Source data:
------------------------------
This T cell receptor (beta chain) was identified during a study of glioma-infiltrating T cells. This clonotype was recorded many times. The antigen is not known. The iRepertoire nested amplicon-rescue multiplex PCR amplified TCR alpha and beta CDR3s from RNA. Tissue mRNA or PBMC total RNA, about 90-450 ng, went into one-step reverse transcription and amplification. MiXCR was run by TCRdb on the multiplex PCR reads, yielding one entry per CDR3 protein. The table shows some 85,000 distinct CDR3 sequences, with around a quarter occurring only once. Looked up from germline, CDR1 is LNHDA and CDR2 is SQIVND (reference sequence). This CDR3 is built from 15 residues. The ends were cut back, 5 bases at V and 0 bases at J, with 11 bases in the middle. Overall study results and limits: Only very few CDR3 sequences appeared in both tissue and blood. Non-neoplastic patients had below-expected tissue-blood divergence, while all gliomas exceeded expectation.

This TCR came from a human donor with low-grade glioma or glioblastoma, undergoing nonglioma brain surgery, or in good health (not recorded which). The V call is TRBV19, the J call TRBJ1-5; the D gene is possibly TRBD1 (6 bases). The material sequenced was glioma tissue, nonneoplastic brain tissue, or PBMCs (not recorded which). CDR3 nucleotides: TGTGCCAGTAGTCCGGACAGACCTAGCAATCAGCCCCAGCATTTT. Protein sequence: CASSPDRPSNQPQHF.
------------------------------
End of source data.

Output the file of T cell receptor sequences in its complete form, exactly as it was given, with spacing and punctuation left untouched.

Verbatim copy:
This T cell receptor (beta chain) was identified during a study of glioma-infiltrating T cells. This clonotype was recorded many times. The antigen is not known. The iRepertoire nested amplicon-rescue multiplex PCR amplified TCR alpha and beta CDR3s from RNA. Tissue mRNA or PBMC total RNA, about 90-450 ng, went into one-step reverse transcription and amplification. MiXCR was run by TCRdb on the multiplex PCR reads, yielding one entry per CDR3 protein. The table shows some 85,000 distinct CDR3 sequences, with around a quarter occurring only once. Looked up from germline, CDR1 is LNHDA and CDR2 is SQIVND (reference sequence). This CDR3 is built from 15 residues. The ends were cut back, 5 bases at V and 0 bases at J, with 11 bases in the middle. Overall study results and limits: Only very few CDR3 sequences appeared in both tissue and blood. Non-neoplastic patients had below-expected tissue-blood divergence, while all gliomas exceeded expectation.

This TCR came from a human donor with low-grade glioma or glioblastoma, undergoing nonglioma brain surgery, or in good health (not recorded which). The V call is TRBV19, the J call TRBJ1-5; the D gene is possibly TRBD1 (6 bases). The material sequenced was glioma tissue, nonneoplastic brain tissue, or PBMCs (not recorded which). CDR3 nucleotides: TGTGCCAGTAGTCCGGACAGACCTAGCAATCAGCCCCAGCATTTT. Protein sequence: CASSPDRPSNQPQHF.